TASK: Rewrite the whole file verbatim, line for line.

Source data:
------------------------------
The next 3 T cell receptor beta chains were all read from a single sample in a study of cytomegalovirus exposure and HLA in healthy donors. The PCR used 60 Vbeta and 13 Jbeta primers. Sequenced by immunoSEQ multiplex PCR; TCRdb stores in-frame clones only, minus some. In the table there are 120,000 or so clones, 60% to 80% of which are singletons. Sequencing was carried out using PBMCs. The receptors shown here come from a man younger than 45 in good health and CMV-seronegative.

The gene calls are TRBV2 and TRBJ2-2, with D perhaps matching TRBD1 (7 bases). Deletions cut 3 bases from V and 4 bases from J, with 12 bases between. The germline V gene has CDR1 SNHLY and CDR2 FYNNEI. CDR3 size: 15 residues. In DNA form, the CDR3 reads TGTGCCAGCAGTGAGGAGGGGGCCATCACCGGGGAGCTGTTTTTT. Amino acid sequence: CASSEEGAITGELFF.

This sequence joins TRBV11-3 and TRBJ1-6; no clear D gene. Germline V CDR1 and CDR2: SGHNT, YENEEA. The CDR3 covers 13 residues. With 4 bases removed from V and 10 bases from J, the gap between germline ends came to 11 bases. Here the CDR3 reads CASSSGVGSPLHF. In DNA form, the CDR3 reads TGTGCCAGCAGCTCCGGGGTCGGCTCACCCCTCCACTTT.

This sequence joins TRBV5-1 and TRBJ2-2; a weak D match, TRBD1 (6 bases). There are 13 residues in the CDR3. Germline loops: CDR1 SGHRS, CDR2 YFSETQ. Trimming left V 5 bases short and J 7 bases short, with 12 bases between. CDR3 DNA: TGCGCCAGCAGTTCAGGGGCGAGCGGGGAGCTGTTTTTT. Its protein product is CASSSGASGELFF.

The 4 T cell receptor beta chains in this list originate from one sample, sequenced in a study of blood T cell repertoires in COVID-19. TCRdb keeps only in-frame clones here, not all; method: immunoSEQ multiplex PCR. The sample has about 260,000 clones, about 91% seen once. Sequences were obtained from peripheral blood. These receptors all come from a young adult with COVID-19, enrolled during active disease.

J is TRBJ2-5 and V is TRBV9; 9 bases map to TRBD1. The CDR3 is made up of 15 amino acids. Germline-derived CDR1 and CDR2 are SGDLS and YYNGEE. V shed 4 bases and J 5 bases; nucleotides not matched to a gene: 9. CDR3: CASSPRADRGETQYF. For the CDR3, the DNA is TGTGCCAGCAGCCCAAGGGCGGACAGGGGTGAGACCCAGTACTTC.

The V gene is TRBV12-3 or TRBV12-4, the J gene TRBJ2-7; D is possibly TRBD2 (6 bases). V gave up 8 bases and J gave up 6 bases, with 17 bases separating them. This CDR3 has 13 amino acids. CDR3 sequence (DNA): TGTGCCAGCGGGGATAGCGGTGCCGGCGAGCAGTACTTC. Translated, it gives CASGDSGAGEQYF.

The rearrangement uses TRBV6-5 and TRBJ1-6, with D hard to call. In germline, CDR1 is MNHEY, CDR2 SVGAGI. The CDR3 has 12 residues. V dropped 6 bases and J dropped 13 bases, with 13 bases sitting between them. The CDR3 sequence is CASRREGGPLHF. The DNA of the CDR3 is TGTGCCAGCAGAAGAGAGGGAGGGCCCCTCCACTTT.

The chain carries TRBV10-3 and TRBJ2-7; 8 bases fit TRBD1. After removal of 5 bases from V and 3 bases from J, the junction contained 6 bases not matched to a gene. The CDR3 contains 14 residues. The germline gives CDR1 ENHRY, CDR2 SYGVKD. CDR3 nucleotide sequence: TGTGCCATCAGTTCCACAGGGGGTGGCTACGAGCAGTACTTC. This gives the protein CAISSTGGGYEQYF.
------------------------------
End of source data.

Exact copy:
The next 3 T cell receptor beta chains were all read from a single sample in a study of cytomegalovirus exposure and HLA in healthy donors. The PCR used 60 Vbeta and 13 Jbeta primers. Sequenced by immunoSEQ multiplex PCR; TCRdb stores in-frame clones only, minus some. In the table there are 120,000 or so clones, 60% to 80% of which are singletons. Sequencing was carried out using PBMCs. The receptors shown here come from a man younger than 45 in good health and CMV-seronegative.

The gene calls are TRBV2 and TRBJ2-2, with D perhaps matching TRBD1 (7 bases). Deletions cut 3 bases from V and 4 bases from J, with 12 bases between. The germline V gene has CDR1 SNHLY and CDR2 FYNNEI. CDR3 size: 15 residues. In DNA form, the CDR3 reads TGTGCCAGCAGTGAGGAGGGGGCCATCACCGGGGAGCTGTTTTTT. Amino acid sequence: CASSEEGAITGELFF.

This sequence joins TRBV11-3 and TRBJ1-6; no clear D gene. Germline V CDR1 and CDR2: SGHNT, YENEEA. The CDR3 covers 13 residues. With 4 bases removed from V and 10 bases from J, the gap between germline ends came to 11 bases. Here the CDR3 reads CASSSGVGSPLHF. In DNA form, the CDR3 reads TGTGCCAGCAGCTCCGGGGTCGGCTCACCCCTCCACTTT.

This sequence joins TRBV5-1 and TRBJ2-2; a weak D match, TRBD1 (6 bases). There are 13 residues in the CDR3. Germline loops: CDR1 SGHRS, CDR2 YFSETQ. Trimming left V 5 bases short and J 7 bases short, with 12 bases between. CDR3 DNA: TGCGCCAGCAGTTCAGGGGCGAGCGGGGAGCTGTTTTTT. Its protein product is CASSSGASGELFF.

The 4 T cell receptor beta chains in this list originate from one sample, sequenced in a study of blood T cell repertoires in COVID-19. TCRdb keeps only in-frame clones here, not all; method: immunoSEQ multiplex PCR. The sample has about 260,000 clones, about 91% seen once. Sequences were obtained from peripheral blood. These receptors all come from a young adult with COVID-19, enrolled during active disease.

J is TRBJ2-5 and V is TRBV9; 9 bases map to TRBD1. The CDR3 is made up of 15 amino acids. Germline-derived CDR1 and CDR2 are SGDLS and YYNGEE. V shed 4 bases and J 5 bases; nucleotides not matched to a gene: 9. CDR3: CASSPRADRGETQYF. For the CDR3, the DNA is TGTGCCAGCAGCCCAAGGGCGGACAGGGGTGAGACCCAGTACTTC.

The V gene is TRBV12-3 or TRBV12-4, the J gene TRBJ2-7; D is possibly TRBD2 (6 bases). V gave up 8 bases and J gave up 6 bases, with 17 bases separating them. This CDR3 has 13 amino acids. CDR3 sequence (DNA): TGTGCCAGCGGGGATAGCGGTGCCGGCGAGCAGTACTTC. Translated, it gives CASGDSGAGEQYF.

The rearrangement uses TRBV6-5 and TRBJ1-6, with D hard to call. In germline, CDR1 is MNHEY, CDR2 SVGAGI. The CDR3 has 12 residues. V dropped 6 bases and J dropped 13 bases, with 13 bases sitting between them. The CDR3 sequence is CASRREGGPLHF. The DNA of the CDR3 is TGTGCCAGCAGAAGAGAGGGAGGGCCCCTCCACTTT.

The chain carries TRBV10-3 and TRBJ2-7; 8 bases fit TRBD1. After removal of 5 bases from V and 3 bases from J, the junction contained 6 bases not matched to a gene. The CDR3 contains 14 residues. The germline gives CDR1 ENHRY, CDR2 SYGVKD. CDR3 nucleotide sequence: TGTGCCATCAGTTCCACAGGGGGTGGCTACGAGCAGTACTTC. This gives the protein CAISSTGGGYEQYF.